The financial recovery that began with the restabilization of the German currency in late 1923 received a boost in 1924 when the Allies agreed to end their occupation of the Ruhr and to grant the German government a more realistic payment schedule on reparations. A committee of the Allied Reparations Commission headed by the American financier and soon-to-be vice president Charles Dawes had recommended these changes and urged the Allies to grant sizable loans to Germany to assist its economic recovery. The Dawes Plan marked a significant step in the upswing of the German economy that lasted until the onset of the Great Depression. The 800 million gold marks in foreign loans had by 1927 enabled German industrial production to regain its 1913 prewar high. That same year the Reichstag addressed the vital need for social and class reconciliation by voting for a compulsory unemployment insurance plan. Reconciliation on the political level seemed achieved in 1925 when the 77-year-old Hindenburg was elected to succeed the deceased Ebert as president. Although no democrat, the aged field marshal took seriously his duty to support the constitution and the republic.

The guiding spirit in German foreign policy from 1924 through 1929 was the foreign minister, Gustav Stresemann, who firmly believed that Germany was more likely to gain relief from the harshness of Versailles by trying to fulfill its terms than by stubbornly continuing to resist them. Stresemann’s efforts ushered in what came to be known as “the era of fulfillment.” It began in December 1925 when Germany signed the Pact of Locarno, in which it guaranteed to maintain the new postwar boundaries with France and Belgium and to submit to international arbitration any boundary disputes that might arise in the east with Poland or Czechoslovakia. Germany formally rejoined the family of nations by being granted membership in the League of Nations in September 1926. In 1928 Germany became party to the most dramatic symbolic gesture of postwar reconciliation, the Kellogg-Briand Pact, which promised to outlaw aggressive war this agreement was signed by nearly all the world’s major countries during the next year.

The May 1928 Reichstag elections seemed to reflect the economic and political stabilization of the Weimar Republic. The antirepublican parties of the left and right together received only 13 percent of the total vote, with the Communists receiving 10.6 percent and the Nazis taking only 2.6 percent. Germany’s reintegration into the international political structure advanced with the decision in early 1929 by the Allied Reparations Commission to settle the reparations question. Owen D. Young, an American business executive, headed the committee appointed to make recommendations in this matter. The Young Committee proposed that German reparations be reduced to about 37 billion gold marks, less than one-third of the 1921 total, and that payments be stretched until 1988. It also called for the dissolution of the Reparations Commission and for an immediate end to what remained of the Allied occupation of the Rhineland.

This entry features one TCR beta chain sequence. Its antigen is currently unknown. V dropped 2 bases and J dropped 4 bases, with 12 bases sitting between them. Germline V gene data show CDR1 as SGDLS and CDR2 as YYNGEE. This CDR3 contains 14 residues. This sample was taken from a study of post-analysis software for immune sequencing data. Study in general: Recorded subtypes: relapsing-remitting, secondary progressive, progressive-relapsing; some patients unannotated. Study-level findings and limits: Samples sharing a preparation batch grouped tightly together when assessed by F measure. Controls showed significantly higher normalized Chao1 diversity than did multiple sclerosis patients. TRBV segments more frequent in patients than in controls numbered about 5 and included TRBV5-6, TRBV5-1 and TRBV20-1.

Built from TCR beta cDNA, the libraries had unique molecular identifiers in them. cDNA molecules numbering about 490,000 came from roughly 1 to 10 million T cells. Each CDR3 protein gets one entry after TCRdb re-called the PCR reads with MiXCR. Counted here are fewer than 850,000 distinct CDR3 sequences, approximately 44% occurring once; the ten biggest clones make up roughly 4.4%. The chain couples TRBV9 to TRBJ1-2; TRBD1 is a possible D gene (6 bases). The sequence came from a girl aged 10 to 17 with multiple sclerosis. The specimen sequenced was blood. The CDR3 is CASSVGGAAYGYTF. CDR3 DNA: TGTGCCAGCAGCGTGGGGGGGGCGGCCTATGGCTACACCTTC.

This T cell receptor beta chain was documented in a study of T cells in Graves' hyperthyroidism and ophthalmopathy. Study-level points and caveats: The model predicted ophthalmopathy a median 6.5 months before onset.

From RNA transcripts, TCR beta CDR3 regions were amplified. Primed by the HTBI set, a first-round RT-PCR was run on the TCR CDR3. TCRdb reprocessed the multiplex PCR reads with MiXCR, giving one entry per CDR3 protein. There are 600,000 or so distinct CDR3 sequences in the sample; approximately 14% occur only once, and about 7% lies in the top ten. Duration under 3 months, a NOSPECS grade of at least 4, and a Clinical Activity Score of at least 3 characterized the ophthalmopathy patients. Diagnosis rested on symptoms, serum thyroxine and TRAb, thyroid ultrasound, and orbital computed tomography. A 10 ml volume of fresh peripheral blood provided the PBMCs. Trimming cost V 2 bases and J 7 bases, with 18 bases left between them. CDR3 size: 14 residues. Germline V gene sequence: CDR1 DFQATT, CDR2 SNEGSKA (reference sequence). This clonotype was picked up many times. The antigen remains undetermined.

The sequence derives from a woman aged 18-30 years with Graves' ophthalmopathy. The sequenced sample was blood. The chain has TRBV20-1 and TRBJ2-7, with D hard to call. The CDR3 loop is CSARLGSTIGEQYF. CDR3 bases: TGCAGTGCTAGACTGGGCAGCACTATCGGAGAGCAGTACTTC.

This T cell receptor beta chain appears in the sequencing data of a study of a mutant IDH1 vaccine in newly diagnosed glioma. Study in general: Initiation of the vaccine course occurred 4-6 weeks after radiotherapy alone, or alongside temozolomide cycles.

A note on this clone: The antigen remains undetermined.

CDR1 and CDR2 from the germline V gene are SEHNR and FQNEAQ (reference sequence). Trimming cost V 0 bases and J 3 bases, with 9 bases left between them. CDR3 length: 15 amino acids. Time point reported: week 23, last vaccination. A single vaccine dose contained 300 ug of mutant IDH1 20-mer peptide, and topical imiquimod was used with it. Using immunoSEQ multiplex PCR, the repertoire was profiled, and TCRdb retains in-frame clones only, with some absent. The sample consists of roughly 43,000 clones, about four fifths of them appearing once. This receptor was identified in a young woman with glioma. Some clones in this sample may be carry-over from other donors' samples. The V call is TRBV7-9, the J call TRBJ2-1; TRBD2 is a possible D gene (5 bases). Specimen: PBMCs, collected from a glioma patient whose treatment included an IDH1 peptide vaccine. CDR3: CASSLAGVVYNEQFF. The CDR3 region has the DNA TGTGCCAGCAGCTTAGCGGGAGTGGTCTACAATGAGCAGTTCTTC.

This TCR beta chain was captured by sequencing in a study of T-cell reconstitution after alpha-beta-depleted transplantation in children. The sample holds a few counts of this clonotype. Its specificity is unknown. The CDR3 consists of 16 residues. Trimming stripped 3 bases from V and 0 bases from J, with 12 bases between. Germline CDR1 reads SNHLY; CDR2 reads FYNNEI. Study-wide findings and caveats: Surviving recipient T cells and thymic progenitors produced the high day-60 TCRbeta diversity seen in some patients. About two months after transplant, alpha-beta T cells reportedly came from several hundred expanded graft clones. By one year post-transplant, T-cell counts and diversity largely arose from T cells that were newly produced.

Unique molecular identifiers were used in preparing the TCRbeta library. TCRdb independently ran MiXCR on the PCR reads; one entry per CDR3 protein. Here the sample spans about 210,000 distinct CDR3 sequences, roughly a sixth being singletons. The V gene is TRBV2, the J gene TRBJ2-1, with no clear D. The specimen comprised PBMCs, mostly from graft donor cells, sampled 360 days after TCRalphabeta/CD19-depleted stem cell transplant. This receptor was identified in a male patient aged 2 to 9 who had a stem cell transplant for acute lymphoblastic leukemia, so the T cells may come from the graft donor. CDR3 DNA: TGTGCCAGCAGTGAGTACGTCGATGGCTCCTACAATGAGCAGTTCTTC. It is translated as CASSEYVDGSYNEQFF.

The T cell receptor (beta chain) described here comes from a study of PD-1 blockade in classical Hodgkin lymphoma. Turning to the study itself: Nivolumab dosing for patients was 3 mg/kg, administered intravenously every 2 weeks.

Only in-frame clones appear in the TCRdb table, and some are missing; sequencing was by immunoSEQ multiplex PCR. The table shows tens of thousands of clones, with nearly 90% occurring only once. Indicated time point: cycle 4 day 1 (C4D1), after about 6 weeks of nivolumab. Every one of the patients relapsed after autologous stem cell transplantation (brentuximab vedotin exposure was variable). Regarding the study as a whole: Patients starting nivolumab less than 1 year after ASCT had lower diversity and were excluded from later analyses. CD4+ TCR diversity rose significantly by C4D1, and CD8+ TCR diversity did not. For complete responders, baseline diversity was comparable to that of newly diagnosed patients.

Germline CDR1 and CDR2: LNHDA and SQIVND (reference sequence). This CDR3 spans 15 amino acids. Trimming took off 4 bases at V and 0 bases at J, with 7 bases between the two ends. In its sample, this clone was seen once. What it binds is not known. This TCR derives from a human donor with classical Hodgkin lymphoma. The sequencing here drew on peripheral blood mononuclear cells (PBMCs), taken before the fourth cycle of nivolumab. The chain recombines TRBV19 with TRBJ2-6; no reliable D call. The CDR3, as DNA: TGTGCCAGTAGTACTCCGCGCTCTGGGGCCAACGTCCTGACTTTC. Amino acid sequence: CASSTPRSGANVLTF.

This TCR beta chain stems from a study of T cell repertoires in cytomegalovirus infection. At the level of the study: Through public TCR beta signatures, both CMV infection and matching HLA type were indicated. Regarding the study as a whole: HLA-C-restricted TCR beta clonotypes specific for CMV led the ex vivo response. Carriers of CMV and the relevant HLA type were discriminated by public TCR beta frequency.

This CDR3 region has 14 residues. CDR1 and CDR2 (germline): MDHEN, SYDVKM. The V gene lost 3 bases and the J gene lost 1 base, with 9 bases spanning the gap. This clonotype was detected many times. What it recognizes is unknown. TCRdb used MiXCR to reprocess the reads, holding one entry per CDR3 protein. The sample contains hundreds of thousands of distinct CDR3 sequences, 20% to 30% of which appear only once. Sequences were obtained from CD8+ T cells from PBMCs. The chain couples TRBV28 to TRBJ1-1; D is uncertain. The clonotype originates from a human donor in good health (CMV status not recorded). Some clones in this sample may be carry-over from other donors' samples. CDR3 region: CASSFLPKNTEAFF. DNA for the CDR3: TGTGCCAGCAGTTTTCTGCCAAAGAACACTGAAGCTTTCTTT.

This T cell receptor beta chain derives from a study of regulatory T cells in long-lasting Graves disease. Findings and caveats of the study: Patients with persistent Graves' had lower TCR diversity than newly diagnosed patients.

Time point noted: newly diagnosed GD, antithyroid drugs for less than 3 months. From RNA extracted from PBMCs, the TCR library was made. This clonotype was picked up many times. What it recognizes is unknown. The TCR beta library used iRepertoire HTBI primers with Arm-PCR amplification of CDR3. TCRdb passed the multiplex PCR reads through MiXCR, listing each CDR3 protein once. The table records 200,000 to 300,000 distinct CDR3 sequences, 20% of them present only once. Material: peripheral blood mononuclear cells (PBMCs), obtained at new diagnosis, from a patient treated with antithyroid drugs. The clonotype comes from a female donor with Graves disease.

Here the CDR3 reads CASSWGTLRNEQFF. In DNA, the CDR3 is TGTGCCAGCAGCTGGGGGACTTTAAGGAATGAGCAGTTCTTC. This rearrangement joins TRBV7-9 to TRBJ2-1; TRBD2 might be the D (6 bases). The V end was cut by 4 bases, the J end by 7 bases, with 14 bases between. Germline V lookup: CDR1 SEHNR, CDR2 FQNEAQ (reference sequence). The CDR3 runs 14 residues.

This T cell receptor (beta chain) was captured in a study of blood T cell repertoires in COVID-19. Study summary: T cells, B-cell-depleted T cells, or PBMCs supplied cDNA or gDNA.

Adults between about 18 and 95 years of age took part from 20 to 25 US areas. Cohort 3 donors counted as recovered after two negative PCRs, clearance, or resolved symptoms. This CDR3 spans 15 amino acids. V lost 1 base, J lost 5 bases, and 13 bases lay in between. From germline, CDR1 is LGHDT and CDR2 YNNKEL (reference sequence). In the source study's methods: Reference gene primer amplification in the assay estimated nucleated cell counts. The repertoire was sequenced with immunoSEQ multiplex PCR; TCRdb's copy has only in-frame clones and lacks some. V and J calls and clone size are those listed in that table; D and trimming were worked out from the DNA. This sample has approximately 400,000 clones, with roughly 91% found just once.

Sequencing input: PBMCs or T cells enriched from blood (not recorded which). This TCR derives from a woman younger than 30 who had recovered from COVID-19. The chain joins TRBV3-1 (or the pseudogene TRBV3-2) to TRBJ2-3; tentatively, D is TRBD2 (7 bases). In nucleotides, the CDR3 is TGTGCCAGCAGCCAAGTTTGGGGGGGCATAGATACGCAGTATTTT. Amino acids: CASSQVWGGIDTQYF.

The German government, seeing the obvious advantages in the Young Plan, officially accepted its terms in August 1929. However, right-wing opposition parties saw the plan as nothing less than a renewal of Germany’s humiliation. Led by the German National Peoples’ Party (DNVP) and its leader Alfred Hugenberg, the press and movie-industry lord, the nationalist opposition seized upon the constitutional processes for popular initiative and referendum in order to force the government to reverse its acceptance of the plan. To run the opposition’s anti-Young Plan campaign, Hugenberg engaged Hitler, the leader of the apparently moribund Nazi Party. The objective was to force the German government to repudiate the reparations debt as well as the war guilt clause of Versailles upon which the debt rested. German signatories to the Young Plan, moreover, were to become liable to the charge of treason. The right wing’s initiative did force the Reichstag into reconsidering its approval of the Young Plan but to no avail. The national plebiscite that necessarily followed found only 13.8 percent of the voters favouring the objectives of the right wing. The bitterness of the campaign, however, may have contributed to the illness and death of Stresemann during the campaign.


"Why the "Empire Hatred"?" Topic